In today’s Research News article “Yoga and body image: Findings from a large population-based study of young adults.” (See summary below or view the full text of the study at: https://www.ncbi.nlm.nih.gov/pmc/articles/PMC5869146/), Neumark-Sztainer and colleagues performed a large, population-based study on eating and weight-related outcomes. They recruited male and female adolescents from Middle and High Schools and followed them from adolescence to young adulthood. They administered questionnaires and followed-up at 5-year intervals. The young adults were measured for yoga practice, body size, and body satisfaction 10 and 15 years after the initial recruitment at an average age of 31 years.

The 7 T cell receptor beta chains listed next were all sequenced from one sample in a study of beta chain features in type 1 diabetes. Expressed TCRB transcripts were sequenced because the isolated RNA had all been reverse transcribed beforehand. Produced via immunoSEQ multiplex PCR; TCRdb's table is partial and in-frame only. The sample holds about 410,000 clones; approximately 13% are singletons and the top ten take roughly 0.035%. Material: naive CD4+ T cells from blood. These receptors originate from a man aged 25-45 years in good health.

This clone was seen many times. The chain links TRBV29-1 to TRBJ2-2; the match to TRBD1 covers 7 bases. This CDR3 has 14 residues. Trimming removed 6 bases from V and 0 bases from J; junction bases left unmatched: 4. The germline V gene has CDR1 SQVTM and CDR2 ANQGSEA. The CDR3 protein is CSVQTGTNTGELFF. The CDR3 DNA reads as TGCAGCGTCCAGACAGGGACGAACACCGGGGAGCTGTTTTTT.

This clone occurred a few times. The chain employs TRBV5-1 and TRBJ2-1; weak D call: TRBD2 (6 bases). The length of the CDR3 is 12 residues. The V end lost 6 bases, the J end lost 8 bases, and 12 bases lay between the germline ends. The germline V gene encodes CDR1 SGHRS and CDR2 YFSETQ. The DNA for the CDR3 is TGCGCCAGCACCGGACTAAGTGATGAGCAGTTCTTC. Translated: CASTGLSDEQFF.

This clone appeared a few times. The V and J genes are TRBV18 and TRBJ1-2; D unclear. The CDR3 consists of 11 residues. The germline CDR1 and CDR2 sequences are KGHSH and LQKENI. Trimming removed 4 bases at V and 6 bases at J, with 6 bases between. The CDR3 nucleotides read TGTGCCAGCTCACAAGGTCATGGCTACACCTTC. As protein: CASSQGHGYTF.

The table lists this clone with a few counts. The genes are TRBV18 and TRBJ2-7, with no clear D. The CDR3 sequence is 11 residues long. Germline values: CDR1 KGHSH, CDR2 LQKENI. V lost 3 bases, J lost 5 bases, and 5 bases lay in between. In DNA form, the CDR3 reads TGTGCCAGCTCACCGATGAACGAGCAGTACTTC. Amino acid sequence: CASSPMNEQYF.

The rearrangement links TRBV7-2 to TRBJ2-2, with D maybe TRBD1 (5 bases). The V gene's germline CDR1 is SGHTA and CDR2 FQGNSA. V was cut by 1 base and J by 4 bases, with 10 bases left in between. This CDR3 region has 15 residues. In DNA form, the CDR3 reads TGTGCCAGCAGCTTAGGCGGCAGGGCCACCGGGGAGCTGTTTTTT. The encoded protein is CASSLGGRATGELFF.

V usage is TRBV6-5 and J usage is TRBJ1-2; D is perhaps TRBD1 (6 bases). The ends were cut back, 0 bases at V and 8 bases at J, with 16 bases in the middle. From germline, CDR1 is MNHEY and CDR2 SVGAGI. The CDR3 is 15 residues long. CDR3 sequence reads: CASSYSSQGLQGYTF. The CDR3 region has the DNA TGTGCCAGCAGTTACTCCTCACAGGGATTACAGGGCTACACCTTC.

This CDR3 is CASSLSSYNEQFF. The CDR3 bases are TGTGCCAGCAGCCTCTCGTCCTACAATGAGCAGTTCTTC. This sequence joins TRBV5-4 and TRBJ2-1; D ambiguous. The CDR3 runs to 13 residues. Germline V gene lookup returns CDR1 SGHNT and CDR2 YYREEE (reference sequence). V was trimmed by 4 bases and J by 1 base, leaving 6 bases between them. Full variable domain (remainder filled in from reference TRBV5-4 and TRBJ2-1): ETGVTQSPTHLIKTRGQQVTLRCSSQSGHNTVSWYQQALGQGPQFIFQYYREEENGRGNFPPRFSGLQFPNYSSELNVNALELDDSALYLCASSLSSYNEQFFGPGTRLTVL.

They found that over 16% of the young adults practiced yoga and that these practitioners had significantly higher levels of body satisfaction than non-practitioners. Even when adjusting for body satisfaction 5-years prior, the yoga practitioners still had significantly higher levels of body satisfaction. This was especially true for those who had low body satisfaction 5-years earlier, showing greater gains in body satisfaction than yoga practitioners who previously had high body satisfaction.